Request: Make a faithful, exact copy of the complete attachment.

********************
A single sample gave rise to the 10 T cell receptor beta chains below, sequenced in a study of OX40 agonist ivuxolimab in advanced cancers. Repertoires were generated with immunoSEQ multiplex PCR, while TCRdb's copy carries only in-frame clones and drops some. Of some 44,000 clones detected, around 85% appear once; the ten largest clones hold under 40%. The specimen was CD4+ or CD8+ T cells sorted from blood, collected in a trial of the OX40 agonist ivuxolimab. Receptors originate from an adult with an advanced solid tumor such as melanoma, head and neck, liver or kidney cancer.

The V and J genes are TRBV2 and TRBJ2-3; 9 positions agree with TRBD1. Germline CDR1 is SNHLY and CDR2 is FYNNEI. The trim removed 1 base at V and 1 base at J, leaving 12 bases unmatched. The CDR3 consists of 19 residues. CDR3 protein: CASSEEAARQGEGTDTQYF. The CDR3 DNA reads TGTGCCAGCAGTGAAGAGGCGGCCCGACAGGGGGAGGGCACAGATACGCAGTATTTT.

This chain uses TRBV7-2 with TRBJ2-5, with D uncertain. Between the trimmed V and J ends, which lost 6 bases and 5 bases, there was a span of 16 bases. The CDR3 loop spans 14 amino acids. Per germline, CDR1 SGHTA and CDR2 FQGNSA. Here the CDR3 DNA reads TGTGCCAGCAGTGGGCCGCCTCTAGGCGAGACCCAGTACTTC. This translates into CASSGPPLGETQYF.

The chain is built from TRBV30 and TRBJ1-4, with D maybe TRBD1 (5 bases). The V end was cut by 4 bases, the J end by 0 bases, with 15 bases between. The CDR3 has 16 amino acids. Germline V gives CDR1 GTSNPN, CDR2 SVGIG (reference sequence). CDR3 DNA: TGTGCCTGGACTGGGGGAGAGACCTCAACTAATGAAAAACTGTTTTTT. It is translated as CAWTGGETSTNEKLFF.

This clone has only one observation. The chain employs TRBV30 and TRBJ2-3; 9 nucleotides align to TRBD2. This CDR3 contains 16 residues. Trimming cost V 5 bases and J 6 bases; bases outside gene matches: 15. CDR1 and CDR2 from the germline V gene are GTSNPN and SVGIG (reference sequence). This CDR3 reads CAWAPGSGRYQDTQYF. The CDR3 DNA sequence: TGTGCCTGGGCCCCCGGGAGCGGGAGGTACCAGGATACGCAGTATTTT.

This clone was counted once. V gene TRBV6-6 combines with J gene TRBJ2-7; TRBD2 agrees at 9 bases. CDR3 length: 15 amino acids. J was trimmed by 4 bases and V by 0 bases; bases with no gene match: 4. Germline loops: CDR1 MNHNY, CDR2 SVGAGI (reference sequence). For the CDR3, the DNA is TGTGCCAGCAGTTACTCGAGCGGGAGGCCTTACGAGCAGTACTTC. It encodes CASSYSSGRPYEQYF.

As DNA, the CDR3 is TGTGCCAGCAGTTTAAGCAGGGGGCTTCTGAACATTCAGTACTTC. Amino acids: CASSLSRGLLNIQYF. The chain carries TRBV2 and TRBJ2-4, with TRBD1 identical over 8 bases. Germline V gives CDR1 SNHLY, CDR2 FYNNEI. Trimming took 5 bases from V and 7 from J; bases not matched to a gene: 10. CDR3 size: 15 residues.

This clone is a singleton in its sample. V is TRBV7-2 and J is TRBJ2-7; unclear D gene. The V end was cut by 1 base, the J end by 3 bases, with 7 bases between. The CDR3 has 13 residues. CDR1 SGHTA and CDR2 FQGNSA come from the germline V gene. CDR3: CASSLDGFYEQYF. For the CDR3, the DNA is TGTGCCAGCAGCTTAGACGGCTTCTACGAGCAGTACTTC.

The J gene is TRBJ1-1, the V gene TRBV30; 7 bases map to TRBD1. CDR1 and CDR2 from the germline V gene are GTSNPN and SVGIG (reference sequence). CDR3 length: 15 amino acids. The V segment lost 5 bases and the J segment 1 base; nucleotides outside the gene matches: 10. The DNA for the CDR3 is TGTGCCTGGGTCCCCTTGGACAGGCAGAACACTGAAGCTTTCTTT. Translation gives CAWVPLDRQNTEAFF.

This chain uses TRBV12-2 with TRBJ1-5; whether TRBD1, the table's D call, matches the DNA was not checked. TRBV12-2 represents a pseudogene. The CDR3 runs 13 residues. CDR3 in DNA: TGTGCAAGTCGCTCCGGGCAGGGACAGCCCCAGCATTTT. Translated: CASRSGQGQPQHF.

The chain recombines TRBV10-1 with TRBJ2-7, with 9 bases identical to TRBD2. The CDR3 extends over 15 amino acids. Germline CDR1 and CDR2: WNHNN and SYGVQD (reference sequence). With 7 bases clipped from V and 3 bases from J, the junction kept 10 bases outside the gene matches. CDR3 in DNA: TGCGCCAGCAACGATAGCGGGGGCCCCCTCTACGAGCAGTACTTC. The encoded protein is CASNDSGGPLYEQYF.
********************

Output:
A single sample gave rise to the 10 T cell receptor beta chains below, sequenced in a study of OX40 agonist ivuxolimab in advanced cancers. Repertoires were generated with immunoSEQ multiplex PCR, while TCRdb's copy carries only in-frame clones and drops some. Of some 44,000 clones detected, around 85% appear once; the ten largest clones hold under 40%. The specimen was CD4+ or CD8+ T cells sorted from blood, collected in a trial of the OX40 agonist ivuxolimab. Receptors originate from an adult with an advanced solid tumor such as melanoma, head and neck, liver or kidney cancer.

The V and J genes are TRBV2 and TRBJ2-3; 9 positions agree with TRBD1. Germline CDR1 is SNHLY and CDR2 is FYNNEI. The trim removed 1 base at V and 1 base at J, leaving 12 bases unmatched. The CDR3 consists of 19 residues. CDR3 protein: CASSEEAARQGEGTDTQYF. The CDR3 DNA reads TGTGCCAGCAGTGAAGAGGCGGCCCGACAGGGGGAGGGCACAGATACGCAGTATTTT.

This chain uses TRBV7-2 with TRBJ2-5, with D uncertain. Between the trimmed V and J ends, which lost 6 bases and 5 bases, there was a span of 16 bases. The CDR3 loop spans 14 amino acids. Per germline, CDR1 SGHTA and CDR2 FQGNSA. Here the CDR3 DNA reads TGTGCCAGCAGTGGGCCGCCTCTAGGCGAGACCCAGTACTTC. This translates into CASSGPPLGETQYF.

The chain is built from TRBV30 and TRBJ1-4, with D maybe TRBD1 (5 bases). The V end was cut by 4 bases, the J end by 0 bases, with 15 bases between. The CDR3 has 16 amino acids. Germline V gives CDR1 GTSNPN, CDR2 SVGIG (reference sequence). CDR3 DNA: TGTGCCTGGACTGGGGGAGAGACCTCAACTAATGAAAAACTGTTTTTT. It is translated as CAWTGGETSTNEKLFF.

This clone has only one observation. The chain employs TRBV30 and TRBJ2-3; 9 nucleotides align to TRBD2. This CDR3 contains 16 residues. Trimming cost V 5 bases and J 6 bases; bases outside gene matches: 15. CDR1 and CDR2 from the germline V gene are GTSNPN and SVGIG (reference sequence). This CDR3 reads CAWAPGSGRYQDTQYF. The CDR3 DNA sequence: TGTGCCTGGGCCCCCGGGAGCGGGAGGTACCAGGATACGCAGTATTTT.

This clone was counted once. V gene TRBV6-6 combines with J gene TRBJ2-7; TRBD2 agrees at 9 bases. CDR3 length: 15 amino acids. J was trimmed by 4 bases and V by 0 bases; bases with no gene match: 4. Germline loops: CDR1 MNHNY, CDR2 SVGAGI (reference sequence). For the CDR3, the DNA is TGTGCCAGCAGTTACTCGAGCGGGAGGCCTTACGAGCAGTACTTC. It encodes CASSYSSGRPYEQYF.

As DNA, the CDR3 is TGTGCCAGCAGTTTAAGCAGGGGGCTTCTGAACATTCAGTACTTC. Amino acids: CASSLSRGLLNIQYF. The chain carries TRBV2 and TRBJ2-4, with TRBD1 identical over 8 bases. Germline V gives CDR1 SNHLY, CDR2 FYNNEI. Trimming took 5 bases from V and 7 from J; bases not matched to a gene: 10. CDR3 size: 15 residues.

This clone is a singleton in its sample. V is TRBV7-2 and J is TRBJ2-7; unclear D gene. The V end was cut by 1 base, the J end by 3 bases, with 7 bases between. The CDR3 has 13 residues. CDR1 SGHTA and CDR2 FQGNSA come from the germline V gene. CDR3: CASSLDGFYEQYF. For the CDR3, the DNA is TGTGCCAGCAGCTTAGACGGCTTCTACGAGCAGTACTTC.

The J gene is TRBJ1-1, the V gene TRBV30; 7 bases map to TRBD1. CDR1 and CDR2 from the germline V gene are GTSNPN and SVGIG (reference sequence). CDR3 length: 15 amino acids. The V segment lost 5 bases and the J segment 1 base; nucleotides outside the gene matches: 10. The DNA for the CDR3 is TGTGCCTGGGTCCCCTTGGACAGGCAGAACACTGAAGCTTTCTTT. Translation gives CAWVPLDRQNTEAFF.

This chain uses TRBV12-2 with TRBJ1-5; whether TRBD1, the table's D call, matches the DNA was not checked. TRBV12-2 represents a pseudogene. The CDR3 runs 13 residues. CDR3 in DNA: TGTGCAAGTCGCTCCGGGCAGGGACAGCCCCAGCATTTT. Translated: CASRSGQGQPQHF.

The chain recombines TRBV10-1 with TRBJ2-7, with 9 bases identical to TRBD2. The CDR3 extends over 15 amino acids. Germline CDR1 and CDR2: WNHNN and SYGVQD (reference sequence). With 7 bases clipped from V and 3 bases from J, the junction kept 10 bases outside the gene matches. CDR3 in DNA: TGCGCCAGCAACGATAGCGGGGGCCCCCTCTACGAGCAGTACTTC. The encoded protein is CASNDSGGPLYEQYF.